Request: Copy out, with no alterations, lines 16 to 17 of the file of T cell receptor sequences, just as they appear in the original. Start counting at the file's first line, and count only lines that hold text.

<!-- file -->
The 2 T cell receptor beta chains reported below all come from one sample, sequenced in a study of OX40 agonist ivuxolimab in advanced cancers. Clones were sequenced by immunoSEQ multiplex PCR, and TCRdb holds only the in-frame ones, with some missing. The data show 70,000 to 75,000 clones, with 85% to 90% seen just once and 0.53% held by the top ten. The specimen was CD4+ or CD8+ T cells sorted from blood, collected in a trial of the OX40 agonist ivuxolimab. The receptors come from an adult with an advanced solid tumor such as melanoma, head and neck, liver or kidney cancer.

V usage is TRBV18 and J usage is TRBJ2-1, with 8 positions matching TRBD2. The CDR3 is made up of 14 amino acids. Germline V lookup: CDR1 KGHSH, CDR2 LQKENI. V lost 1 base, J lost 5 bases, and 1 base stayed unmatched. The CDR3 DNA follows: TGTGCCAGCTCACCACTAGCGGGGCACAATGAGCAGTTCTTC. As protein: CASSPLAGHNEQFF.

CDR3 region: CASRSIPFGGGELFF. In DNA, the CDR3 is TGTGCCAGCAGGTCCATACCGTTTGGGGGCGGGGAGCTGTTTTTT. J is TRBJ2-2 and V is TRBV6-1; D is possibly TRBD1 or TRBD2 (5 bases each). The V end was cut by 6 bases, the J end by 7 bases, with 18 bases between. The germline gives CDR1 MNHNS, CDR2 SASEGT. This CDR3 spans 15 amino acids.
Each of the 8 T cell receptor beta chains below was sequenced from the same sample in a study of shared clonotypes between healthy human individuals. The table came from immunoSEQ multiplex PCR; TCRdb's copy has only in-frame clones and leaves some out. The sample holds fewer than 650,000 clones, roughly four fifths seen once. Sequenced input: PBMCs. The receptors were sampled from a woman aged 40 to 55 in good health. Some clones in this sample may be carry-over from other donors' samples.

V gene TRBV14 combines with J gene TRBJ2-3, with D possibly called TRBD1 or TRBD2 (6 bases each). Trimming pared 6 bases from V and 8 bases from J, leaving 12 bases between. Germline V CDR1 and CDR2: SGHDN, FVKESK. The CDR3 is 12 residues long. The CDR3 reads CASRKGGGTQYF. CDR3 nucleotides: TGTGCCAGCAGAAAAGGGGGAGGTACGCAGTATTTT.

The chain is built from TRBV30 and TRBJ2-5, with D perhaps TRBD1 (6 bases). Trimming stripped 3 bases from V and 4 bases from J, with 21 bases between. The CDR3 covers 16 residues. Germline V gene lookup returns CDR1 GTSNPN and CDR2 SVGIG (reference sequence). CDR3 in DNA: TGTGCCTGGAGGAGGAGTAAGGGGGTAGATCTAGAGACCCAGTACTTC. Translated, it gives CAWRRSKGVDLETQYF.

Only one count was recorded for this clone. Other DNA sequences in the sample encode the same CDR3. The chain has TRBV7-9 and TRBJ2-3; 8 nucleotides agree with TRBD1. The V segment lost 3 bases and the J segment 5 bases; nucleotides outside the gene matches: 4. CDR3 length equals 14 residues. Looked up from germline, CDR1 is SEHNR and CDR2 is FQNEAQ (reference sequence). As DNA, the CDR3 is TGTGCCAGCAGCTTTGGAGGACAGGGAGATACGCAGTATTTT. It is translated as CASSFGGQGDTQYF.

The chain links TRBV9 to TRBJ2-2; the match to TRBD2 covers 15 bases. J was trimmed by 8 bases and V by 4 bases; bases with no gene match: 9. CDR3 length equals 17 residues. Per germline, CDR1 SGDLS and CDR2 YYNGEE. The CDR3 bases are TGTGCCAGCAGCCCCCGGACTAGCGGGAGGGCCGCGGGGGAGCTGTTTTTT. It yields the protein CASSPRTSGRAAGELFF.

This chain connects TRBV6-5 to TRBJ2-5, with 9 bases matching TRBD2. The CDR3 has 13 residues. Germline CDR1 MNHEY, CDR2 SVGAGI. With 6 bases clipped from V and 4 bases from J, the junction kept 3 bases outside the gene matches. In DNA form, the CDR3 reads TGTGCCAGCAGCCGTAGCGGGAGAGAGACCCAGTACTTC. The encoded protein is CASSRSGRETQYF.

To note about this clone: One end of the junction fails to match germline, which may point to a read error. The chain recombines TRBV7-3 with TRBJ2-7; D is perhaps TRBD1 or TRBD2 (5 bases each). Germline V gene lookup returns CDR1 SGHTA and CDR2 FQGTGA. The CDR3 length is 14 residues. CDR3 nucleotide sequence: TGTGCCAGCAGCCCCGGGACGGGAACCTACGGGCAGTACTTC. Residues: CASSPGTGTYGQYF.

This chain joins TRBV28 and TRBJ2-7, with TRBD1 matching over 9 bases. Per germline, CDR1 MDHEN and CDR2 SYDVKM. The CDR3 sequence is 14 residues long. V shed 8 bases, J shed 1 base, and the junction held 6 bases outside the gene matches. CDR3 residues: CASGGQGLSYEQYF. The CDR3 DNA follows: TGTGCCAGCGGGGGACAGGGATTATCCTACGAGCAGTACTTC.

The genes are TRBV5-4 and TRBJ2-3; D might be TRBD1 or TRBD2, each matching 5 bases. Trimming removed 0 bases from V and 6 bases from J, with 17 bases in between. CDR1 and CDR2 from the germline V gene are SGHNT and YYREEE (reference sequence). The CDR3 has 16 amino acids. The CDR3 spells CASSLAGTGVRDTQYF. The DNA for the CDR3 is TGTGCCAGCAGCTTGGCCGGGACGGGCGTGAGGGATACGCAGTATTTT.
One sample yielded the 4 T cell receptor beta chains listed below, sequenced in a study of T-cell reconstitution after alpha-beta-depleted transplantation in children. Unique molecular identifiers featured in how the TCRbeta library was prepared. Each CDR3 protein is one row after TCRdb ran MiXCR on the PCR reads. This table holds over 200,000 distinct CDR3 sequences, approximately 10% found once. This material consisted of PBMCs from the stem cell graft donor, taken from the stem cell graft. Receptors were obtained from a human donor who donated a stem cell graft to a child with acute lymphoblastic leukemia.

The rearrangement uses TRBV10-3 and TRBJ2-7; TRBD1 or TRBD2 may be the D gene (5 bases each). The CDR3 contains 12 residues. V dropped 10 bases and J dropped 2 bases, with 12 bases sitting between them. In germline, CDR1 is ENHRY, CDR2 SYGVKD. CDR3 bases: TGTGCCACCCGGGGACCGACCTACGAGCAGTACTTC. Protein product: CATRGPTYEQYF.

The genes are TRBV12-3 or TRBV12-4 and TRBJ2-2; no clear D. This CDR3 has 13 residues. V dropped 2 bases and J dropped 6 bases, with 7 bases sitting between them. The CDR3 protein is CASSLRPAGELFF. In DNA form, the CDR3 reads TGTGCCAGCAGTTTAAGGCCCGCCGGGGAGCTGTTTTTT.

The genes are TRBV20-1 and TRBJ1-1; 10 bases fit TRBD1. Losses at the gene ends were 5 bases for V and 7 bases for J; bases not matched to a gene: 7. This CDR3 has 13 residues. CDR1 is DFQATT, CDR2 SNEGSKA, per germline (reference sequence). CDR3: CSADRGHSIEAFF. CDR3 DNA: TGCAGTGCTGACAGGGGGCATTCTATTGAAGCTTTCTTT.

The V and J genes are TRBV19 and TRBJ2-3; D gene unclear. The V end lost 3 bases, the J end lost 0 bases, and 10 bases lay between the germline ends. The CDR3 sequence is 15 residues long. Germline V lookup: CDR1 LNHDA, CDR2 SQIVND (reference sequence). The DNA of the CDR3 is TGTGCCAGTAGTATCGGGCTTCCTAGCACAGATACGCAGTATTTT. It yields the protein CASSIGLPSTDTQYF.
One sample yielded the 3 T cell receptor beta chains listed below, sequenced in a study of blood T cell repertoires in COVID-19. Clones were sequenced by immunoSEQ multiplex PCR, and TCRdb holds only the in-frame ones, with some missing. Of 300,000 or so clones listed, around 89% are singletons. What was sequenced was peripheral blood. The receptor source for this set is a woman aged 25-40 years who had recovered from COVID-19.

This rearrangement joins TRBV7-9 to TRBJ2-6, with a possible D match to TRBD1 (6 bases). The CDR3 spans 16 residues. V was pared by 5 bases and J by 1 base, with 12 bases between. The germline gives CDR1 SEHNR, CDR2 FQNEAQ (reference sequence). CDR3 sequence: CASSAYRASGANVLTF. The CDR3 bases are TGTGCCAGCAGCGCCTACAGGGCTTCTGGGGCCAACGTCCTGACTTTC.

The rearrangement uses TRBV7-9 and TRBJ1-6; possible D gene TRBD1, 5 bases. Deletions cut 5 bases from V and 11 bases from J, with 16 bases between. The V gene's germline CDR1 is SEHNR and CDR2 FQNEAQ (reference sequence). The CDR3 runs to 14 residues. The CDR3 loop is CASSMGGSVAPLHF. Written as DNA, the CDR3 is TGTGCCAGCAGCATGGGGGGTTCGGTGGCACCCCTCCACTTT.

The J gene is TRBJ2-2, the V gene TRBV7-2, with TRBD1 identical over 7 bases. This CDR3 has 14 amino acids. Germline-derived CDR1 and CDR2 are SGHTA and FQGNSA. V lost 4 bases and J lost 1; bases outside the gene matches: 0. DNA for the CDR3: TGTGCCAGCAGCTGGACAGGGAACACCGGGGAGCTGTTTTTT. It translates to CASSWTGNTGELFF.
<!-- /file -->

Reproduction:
The genes are TRBV20-1 and TRBJ1-1; 10 bases fit TRBD1. Losses at the gene ends were 5 bases for V and 7 bases for J; bases not matched to a gene: 7. This CDR3 has 13 residues. CDR1 is DFQATT, CDR2 SNEGSKA, per germline (reference sequence). CDR3: CSADRGHSIEAFF. CDR3 DNA: TGCAGTGCTGACAGGGGGCATTCTATTGAAGCTTTCTTT.

The V and J genes are TRBV19 and TRBJ2-3; D gene unclear. The V end lost 3 bases, the J end lost 0 bases, and 10 bases lay between the germline ends. The CDR3 sequence is 15 residues long. Germline V lookup: CDR1 LNHDA, CDR2 SQIVND (reference sequence). The DNA of the CDR3 is TGTGCCAGTAGTATCGGGCTTCCTAGCACAGATACGCAGTATTTT. It yields the protein CASSIGLPSTDTQYF.